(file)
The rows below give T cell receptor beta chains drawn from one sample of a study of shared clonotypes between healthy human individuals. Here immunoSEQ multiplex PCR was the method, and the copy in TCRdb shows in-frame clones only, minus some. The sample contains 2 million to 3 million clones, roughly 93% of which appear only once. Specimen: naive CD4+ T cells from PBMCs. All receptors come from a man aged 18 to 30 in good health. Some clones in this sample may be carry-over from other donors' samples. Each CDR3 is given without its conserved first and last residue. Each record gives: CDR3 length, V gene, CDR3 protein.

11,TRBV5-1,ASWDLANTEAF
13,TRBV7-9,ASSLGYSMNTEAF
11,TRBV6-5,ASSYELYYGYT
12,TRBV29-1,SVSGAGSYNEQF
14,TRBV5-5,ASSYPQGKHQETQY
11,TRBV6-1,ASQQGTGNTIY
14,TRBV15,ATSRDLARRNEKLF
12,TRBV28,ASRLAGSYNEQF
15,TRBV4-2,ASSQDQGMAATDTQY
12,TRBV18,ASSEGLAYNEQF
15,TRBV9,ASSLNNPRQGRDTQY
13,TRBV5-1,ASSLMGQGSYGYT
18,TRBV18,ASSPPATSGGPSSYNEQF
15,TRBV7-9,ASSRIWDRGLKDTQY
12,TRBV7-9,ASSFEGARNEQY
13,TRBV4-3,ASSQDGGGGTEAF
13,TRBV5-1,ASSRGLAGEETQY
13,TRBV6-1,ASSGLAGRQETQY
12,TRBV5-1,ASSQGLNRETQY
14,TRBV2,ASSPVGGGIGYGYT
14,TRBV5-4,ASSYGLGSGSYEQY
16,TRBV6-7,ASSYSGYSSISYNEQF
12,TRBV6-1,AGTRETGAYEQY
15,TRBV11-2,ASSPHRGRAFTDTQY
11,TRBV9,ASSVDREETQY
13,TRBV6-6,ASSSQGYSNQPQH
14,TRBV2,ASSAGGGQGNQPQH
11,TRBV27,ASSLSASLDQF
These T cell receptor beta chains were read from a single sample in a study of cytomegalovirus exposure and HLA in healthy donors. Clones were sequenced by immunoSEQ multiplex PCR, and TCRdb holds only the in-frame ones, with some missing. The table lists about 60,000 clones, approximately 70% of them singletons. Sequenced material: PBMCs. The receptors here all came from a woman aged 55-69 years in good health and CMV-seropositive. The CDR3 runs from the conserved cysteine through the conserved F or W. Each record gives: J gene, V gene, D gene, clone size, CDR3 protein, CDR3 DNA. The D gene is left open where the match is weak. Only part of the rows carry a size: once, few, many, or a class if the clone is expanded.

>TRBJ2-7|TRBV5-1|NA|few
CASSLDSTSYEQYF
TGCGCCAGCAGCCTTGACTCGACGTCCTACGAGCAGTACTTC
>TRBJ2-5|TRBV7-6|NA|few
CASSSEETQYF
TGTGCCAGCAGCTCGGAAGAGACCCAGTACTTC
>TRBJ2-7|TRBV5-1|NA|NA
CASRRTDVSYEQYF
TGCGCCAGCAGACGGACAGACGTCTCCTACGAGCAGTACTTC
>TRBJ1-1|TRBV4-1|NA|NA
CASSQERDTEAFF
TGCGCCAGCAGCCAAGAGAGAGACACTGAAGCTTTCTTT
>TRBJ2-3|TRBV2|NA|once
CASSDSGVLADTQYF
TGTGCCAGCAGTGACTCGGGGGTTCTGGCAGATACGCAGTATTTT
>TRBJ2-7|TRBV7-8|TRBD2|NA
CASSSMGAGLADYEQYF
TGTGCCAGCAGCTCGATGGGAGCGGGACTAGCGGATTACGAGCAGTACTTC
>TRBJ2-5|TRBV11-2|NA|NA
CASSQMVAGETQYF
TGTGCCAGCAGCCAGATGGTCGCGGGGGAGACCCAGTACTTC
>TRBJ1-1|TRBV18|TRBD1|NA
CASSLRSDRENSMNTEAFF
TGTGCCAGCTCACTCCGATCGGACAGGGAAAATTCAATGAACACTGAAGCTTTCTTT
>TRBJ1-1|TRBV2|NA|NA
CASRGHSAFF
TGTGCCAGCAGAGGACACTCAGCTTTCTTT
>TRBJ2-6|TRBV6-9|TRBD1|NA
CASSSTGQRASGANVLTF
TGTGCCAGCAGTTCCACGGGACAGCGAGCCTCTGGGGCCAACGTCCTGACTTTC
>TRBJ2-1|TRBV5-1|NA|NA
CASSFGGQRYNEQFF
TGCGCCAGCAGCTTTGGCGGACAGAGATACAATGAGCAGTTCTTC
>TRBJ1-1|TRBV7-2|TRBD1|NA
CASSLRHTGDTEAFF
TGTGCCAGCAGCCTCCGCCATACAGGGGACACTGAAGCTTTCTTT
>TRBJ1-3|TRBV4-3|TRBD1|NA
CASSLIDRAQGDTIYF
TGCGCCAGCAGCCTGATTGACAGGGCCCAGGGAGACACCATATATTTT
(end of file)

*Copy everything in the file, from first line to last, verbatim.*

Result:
The rows below give T cell receptor beta chains drawn from one sample of a study of shared clonotypes between healthy human individuals. Here immunoSEQ multiplex PCR was the method, and the copy in TCRdb shows in-frame clones only, minus some. The sample contains 2 million to 3 million clones, roughly 93% of which appear only once. Specimen: naive CD4+ T cells from PBMCs. All receptors come from a man aged 18 to 30 in good health. Some clones in this sample may be carry-over from other donors' samples. Each CDR3 is given without its conserved first and last residue. Each record gives: CDR3 length, V gene, CDR3 protein.

11,TRBV5-1,ASWDLANTEAF
13,TRBV7-9,ASSLGYSMNTEAF
11,TRBV6-5,ASSYELYYGYT
12,TRBV29-1,SVSGAGSYNEQF
14,TRBV5-5,ASSYPQGKHQETQY
11,TRBV6-1,ASQQGTGNTIY
14,TRBV15,ATSRDLARRNEKLF
12,TRBV28,ASRLAGSYNEQF
15,TRBV4-2,ASSQDQGMAATDTQY
12,TRBV18,ASSEGLAYNEQF
15,TRBV9,ASSLNNPRQGRDTQY
13,TRBV5-1,ASSLMGQGSYGYT
18,TRBV18,ASSPPATSGGPSSYNEQF
15,TRBV7-9,ASSRIWDRGLKDTQY
12,TRBV7-9,ASSFEGARNEQY
13,TRBV4-3,ASSQDGGGGTEAF
13,TRBV5-1,ASSRGLAGEETQY
13,TRBV6-1,ASSGLAGRQETQY
12,TRBV5-1,ASSQGLNRETQY
14,TRBV2,ASSPVGGGIGYGYT
14,TRBV5-4,ASSYGLGSGSYEQY
16,TRBV6-7,ASSYSGYSSISYNEQF
12,TRBV6-1,AGTRETGAYEQY
15,TRBV11-2,ASSPHRGRAFTDTQY
11,TRBV9,ASSVDREETQY
13,TRBV6-6,ASSSQGYSNQPQH
14,TRBV2,ASSAGGGQGNQPQH
11,TRBV27,ASSLSASLDQF
These T cell receptor beta chains were read from a single sample in a study of cytomegalovirus exposure and HLA in healthy donors. Clones were sequenced by immunoSEQ multiplex PCR, and TCRdb holds only the in-frame ones, with some missing. The table lists about 60,000 clones, approximately 70% of them singletons. Sequenced material: PBMCs. The receptors here all came from a woman aged 55-69 years in good health and CMV-seropositive. The CDR3 runs from the conserved cysteine through the conserved F or W. Each record gives: J gene, V gene, D gene, clone size, CDR3 protein, CDR3 DNA. The D gene is left open where the match is weak. Only part of the rows carry a size: once, few, many, or a class if the clone is expanded.

>TRBJ2-7|TRBV5-1|NA|few
CASSLDSTSYEQYF
TGCGCCAGCAGCCTTGACTCGACGTCCTACGAGCAGTACTTC
>TRBJ2-5|TRBV7-6|NA|few
CASSSEETQYF
TGTGCCAGCAGCTCGGAAGAGACCCAGTACTTC
>TRBJ2-7|TRBV5-1|NA|NA
CASRRTDVSYEQYF
TGCGCCAGCAGACGGACAGACGTCTCCTACGAGCAGTACTTC
>TRBJ1-1|TRBV4-1|NA|NA
CASSQERDTEAFF
TGCGCCAGCAGCCAAGAGAGAGACACTGAAGCTTTCTTT
>TRBJ2-3|TRBV2|NA|once
CASSDSGVLADTQYF
TGTGCCAGCAGTGACTCGGGGGTTCTGGCAGATACGCAGTATTTT
>TRBJ2-7|TRBV7-8|TRBD2|NA
CASSSMGAGLADYEQYF
TGTGCCAGCAGCTCGATGGGAGCGGGACTAGCGGATTACGAGCAGTACTTC
>TRBJ2-5|TRBV11-2|NA|NA
CASSQMVAGETQYF
TGTGCCAGCAGCCAGATGGTCGCGGGGGAGACCCAGTACTTC
>TRBJ1-1|TRBV18|TRBD1|NA
CASSLRSDRENSMNTEAFF
TGTGCCAGCTCACTCCGATCGGACAGGGAAAATTCAATGAACACTGAAGCTTTCTTT
>TRBJ1-1|TRBV2|NA|NA
CASRGHSAFF
TGTGCCAGCAGAGGACACTCAGCTTTCTTT
>TRBJ2-6|TRBV6-9|TRBD1|NA
CASSSTGQRASGANVLTF
TGTGCCAGCAGTTCCACGGGACAGCGAGCCTCTGGGGCCAACGTCCTGACTTTC
>TRBJ2-1|TRBV5-1|NA|NA
CASSFGGQRYNEQFF
TGCGCCAGCAGCTTTGGCGGACAGAGATACAATGAGCAGTTCTTC
>TRBJ1-1|TRBV7-2|TRBD1|NA
CASSLRHTGDTEAFF
TGTGCCAGCAGCCTCCGCCATACAGGGGACACTGAAGCTTTCTTT
>TRBJ1-3|TRBV4-3|TRBD1|NA
CASSLIDRAQGDTIYF
TGCGCCAGCAGCCTGATTGACAGGGCCCAGGGAGACACCATATATTTT